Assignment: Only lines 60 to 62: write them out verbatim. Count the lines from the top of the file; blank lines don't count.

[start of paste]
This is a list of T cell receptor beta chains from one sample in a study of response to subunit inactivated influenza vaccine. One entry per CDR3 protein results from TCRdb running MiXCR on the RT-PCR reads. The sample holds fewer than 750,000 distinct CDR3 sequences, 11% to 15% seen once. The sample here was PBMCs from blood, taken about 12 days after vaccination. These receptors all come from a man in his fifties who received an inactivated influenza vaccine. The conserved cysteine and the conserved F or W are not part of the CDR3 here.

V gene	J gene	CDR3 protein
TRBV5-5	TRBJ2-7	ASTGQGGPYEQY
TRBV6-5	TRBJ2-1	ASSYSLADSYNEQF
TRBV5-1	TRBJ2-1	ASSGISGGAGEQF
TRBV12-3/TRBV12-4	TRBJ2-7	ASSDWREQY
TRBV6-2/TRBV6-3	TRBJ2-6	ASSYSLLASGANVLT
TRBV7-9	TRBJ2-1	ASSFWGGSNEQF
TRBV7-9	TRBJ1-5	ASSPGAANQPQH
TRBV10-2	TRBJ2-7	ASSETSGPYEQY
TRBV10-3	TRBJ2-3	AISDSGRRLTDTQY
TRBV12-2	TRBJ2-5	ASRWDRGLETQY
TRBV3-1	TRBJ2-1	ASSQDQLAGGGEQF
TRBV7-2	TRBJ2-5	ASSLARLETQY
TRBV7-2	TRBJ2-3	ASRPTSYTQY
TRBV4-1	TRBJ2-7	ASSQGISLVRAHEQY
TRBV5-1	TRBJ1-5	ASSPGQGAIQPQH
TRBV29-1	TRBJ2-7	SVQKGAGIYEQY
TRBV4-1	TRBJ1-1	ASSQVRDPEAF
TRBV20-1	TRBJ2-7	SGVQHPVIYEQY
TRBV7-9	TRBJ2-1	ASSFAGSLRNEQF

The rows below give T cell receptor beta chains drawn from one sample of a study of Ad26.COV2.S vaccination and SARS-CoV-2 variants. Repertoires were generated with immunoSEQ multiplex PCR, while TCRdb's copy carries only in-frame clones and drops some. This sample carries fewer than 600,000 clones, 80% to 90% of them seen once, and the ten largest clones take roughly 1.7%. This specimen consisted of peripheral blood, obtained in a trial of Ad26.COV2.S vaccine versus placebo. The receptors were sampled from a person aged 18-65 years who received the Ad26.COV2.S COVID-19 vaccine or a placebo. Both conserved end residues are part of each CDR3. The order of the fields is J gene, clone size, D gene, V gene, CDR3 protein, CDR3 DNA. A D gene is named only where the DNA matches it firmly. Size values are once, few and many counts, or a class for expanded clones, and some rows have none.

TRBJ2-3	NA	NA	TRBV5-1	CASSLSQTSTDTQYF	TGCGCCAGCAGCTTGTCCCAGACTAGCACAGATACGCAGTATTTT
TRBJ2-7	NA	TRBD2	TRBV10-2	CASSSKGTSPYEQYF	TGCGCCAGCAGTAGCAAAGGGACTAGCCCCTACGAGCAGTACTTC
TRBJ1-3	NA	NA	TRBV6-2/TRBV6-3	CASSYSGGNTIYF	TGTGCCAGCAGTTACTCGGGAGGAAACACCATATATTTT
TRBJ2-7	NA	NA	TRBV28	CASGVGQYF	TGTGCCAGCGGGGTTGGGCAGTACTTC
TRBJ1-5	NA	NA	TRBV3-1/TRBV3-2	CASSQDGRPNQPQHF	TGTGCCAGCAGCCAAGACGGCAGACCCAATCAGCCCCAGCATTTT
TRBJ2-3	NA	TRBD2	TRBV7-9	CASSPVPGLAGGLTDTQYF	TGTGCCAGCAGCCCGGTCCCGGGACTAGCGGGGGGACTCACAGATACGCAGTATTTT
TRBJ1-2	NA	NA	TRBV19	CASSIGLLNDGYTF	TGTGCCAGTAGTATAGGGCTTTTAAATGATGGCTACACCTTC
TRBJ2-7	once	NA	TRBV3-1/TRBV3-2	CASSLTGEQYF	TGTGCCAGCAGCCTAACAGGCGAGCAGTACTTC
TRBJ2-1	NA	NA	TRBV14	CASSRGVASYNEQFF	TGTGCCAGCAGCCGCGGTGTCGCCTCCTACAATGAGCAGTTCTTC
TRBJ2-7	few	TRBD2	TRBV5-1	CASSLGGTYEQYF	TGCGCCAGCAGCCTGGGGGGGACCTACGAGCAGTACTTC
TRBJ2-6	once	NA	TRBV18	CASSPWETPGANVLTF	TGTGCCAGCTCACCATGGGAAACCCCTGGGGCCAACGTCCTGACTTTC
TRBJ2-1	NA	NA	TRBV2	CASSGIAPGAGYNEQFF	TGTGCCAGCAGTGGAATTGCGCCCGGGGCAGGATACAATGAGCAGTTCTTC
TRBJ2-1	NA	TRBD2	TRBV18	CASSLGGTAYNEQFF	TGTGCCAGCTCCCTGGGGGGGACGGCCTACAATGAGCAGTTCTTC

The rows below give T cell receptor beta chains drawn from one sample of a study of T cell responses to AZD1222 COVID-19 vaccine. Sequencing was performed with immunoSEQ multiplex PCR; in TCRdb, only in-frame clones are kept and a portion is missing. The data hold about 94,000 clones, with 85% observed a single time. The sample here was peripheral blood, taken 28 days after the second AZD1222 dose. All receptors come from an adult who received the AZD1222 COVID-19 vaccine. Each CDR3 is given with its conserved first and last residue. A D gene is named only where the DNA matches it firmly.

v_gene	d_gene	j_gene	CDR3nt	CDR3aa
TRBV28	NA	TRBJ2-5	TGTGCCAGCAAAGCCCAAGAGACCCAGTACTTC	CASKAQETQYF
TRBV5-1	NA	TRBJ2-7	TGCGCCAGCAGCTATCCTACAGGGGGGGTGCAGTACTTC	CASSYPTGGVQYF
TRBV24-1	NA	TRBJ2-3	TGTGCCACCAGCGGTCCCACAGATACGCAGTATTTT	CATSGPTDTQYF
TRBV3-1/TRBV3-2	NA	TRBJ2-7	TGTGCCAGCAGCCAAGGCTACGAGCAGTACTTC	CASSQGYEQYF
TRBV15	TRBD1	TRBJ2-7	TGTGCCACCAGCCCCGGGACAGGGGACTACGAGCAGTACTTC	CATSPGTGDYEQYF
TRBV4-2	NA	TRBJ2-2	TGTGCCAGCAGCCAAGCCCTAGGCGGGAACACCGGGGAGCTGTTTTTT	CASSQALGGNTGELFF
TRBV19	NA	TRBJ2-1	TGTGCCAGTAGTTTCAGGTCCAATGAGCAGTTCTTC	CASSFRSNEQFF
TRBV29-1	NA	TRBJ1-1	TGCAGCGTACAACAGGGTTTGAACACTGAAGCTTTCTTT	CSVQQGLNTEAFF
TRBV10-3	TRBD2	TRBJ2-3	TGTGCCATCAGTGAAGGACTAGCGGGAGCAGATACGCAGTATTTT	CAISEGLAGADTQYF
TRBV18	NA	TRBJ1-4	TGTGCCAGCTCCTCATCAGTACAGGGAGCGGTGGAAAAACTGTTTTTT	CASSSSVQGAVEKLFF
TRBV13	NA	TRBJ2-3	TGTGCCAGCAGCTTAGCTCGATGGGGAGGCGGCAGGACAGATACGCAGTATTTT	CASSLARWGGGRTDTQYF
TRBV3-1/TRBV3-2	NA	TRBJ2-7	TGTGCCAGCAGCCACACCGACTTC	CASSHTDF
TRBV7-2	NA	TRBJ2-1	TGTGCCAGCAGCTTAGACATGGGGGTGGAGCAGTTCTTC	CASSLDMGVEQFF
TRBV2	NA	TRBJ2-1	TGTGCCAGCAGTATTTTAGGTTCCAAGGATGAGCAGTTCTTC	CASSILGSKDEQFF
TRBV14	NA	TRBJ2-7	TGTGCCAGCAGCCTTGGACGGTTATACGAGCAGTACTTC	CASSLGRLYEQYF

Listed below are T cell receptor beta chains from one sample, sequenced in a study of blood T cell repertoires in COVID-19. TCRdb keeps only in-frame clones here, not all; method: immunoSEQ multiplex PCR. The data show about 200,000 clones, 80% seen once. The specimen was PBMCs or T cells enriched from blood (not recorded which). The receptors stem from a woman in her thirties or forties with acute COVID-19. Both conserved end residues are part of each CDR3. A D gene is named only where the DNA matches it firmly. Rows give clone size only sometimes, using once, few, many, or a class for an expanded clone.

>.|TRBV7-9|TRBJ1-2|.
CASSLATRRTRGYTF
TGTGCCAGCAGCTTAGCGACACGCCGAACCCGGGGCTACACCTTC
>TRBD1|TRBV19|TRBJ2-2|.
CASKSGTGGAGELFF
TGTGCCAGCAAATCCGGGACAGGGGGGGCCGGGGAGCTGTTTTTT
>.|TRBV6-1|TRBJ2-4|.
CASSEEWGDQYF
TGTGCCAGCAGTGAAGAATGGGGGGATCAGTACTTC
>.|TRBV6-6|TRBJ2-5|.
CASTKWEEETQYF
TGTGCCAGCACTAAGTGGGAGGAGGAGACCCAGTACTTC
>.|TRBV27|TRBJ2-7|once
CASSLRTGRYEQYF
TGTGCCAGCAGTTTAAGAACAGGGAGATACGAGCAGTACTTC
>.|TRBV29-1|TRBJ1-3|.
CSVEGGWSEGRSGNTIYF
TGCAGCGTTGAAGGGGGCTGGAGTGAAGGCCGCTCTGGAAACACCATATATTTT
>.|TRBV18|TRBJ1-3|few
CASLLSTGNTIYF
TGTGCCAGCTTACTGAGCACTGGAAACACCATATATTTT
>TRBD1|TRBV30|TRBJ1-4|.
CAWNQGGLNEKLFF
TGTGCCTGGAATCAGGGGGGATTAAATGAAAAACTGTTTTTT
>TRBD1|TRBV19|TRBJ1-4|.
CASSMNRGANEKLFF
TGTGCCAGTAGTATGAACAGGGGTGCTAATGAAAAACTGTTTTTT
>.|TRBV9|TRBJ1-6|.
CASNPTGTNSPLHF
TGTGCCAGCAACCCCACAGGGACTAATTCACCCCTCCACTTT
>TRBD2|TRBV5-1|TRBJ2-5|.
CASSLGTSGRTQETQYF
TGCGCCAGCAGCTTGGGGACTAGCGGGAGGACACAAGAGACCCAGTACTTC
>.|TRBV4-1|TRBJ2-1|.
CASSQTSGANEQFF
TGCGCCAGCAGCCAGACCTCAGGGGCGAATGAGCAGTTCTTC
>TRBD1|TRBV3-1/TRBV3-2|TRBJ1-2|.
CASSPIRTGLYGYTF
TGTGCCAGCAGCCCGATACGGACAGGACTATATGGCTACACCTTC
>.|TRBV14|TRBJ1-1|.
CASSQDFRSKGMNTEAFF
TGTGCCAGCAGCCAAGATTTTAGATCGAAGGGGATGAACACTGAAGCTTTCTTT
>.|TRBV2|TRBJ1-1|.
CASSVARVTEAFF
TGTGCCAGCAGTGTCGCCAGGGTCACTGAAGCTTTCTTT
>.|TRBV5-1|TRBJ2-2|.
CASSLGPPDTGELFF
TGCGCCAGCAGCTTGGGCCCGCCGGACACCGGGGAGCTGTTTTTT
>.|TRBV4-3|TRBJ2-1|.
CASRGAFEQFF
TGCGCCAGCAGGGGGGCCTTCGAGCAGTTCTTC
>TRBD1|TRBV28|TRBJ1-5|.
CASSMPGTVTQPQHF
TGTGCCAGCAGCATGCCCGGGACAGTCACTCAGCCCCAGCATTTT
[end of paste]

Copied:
>.|TRBV6-1|TRBJ2-4|.
CASSEEWGDQYF
TGTGCCAGCAGTGAAGAATGGGGGGATCAGTACTTC